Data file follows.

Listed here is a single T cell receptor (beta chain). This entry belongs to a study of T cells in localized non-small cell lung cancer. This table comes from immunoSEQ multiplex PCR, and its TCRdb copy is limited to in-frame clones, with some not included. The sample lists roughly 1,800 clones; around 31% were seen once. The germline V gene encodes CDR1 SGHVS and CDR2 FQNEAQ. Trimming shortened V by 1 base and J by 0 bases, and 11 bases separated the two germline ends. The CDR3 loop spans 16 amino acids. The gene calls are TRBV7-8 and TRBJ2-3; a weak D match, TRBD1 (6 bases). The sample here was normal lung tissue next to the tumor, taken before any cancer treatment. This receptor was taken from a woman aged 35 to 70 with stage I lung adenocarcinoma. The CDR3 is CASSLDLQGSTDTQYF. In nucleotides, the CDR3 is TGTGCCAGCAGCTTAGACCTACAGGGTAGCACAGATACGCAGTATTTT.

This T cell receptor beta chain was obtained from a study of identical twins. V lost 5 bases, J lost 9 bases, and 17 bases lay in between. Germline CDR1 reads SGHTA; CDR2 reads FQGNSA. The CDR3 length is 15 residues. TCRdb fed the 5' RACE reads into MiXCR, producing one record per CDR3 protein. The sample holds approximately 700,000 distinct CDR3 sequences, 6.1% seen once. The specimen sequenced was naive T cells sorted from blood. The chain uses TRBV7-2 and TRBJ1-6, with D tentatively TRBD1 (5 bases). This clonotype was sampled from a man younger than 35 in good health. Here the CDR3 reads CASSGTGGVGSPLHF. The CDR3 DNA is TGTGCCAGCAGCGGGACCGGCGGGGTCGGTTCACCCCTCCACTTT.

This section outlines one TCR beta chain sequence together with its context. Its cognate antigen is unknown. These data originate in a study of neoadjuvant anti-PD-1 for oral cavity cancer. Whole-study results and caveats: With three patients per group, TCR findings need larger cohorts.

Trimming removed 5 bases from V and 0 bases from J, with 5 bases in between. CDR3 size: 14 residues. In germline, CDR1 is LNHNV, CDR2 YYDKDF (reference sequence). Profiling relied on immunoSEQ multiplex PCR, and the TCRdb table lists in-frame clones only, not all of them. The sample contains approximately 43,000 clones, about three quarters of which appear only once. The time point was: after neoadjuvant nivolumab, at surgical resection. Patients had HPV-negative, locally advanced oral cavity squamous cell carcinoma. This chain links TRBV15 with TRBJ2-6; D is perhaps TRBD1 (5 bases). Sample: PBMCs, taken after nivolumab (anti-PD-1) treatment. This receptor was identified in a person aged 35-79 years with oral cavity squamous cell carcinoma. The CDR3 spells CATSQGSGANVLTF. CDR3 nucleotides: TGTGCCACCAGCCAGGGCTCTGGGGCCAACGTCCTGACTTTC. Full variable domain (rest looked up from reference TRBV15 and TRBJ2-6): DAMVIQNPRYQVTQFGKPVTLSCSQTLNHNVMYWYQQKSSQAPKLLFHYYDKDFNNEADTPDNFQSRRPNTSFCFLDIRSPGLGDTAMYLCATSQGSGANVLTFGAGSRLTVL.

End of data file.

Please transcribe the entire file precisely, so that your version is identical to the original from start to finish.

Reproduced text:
Listed here is a single T cell receptor (beta chain). This entry belongs to a study of T cells in localized non-small cell lung cancer. This table comes from immunoSEQ multiplex PCR, and its TCRdb copy is limited to in-frame clones, with some not included. The sample lists roughly 1,800 clones; around 31% were seen once. The germline V gene encodes CDR1 SGHVS and CDR2 FQNEAQ. Trimming shortened V by 1 base and J by 0 bases, and 11 bases separated the two germline ends. The CDR3 loop spans 16 amino acids. The gene calls are TRBV7-8 and TRBJ2-3; a weak D match, TRBD1 (6 bases). The sample here was normal lung tissue next to the tumor, taken before any cancer treatment. This receptor was taken from a woman aged 35 to 70 with stage I lung adenocarcinoma. The CDR3 is CASSLDLQGSTDTQYF. In nucleotides, the CDR3 is TGTGCCAGCAGCTTAGACCTACAGGGTAGCACAGATACGCAGTATTTT.

This T cell receptor beta chain was obtained from a study of identical twins. V lost 5 bases, J lost 9 bases, and 17 bases lay in between. Germline CDR1 reads SGHTA; CDR2 reads FQGNSA. The CDR3 length is 15 residues. TCRdb fed the 5' RACE reads into MiXCR, producing one record per CDR3 protein. The sample holds approximately 700,000 distinct CDR3 sequences, 6.1% seen once. The specimen sequenced was naive T cells sorted from blood. The chain uses TRBV7-2 and TRBJ1-6, with D tentatively TRBD1 (5 bases). This clonotype was sampled from a man younger than 35 in good health. Here the CDR3 reads CASSGTGGVGSPLHF. The CDR3 DNA is TGTGCCAGCAGCGGGACCGGCGGGGTCGGTTCACCCCTCCACTTT.

This section outlines one TCR beta chain sequence together with its context. Its cognate antigen is unknown. These data originate in a study of neoadjuvant anti-PD-1 for oral cavity cancer. Whole-study results and caveats: With three patients per group, TCR findings need larger cohorts.

Trimming removed 5 bases from V and 0 bases from J, with 5 bases in between. CDR3 size: 14 residues. In germline, CDR1 is LNHNV, CDR2 YYDKDF (reference sequence). Profiling relied on immunoSEQ multiplex PCR, and the TCRdb table lists in-frame clones only, not all of them. The sample contains approximately 43,000 clones, about three quarters of which appear only once. The time point was: after neoadjuvant nivolumab, at surgical resection. Patients had HPV-negative, locally advanced oral cavity squamous cell carcinoma. This chain links TRBV15 with TRBJ2-6; D is perhaps TRBD1 (5 bases). Sample: PBMCs, taken after nivolumab (anti-PD-1) treatment. This receptor was identified in a person aged 35-79 years with oral cavity squamous cell carcinoma. The CDR3 spells CATSQGSGANVLTF. CDR3 nucleotides: TGTGCCACCAGCCAGGGCTCTGGGGCCAACGTCCTGACTTTC. Full variable domain (rest looked up from reference TRBV15 and TRBJ2-6): DAMVIQNPRYQVTQFGKPVTLSCSQTLNHNVMYWYQQKSSQAPKLLFHYYDKDFNNEADTPDNFQSRRPNTSFCFLDIRSPGLGDTAMYLCATSQGSGANVLTFGAGSRLTVL.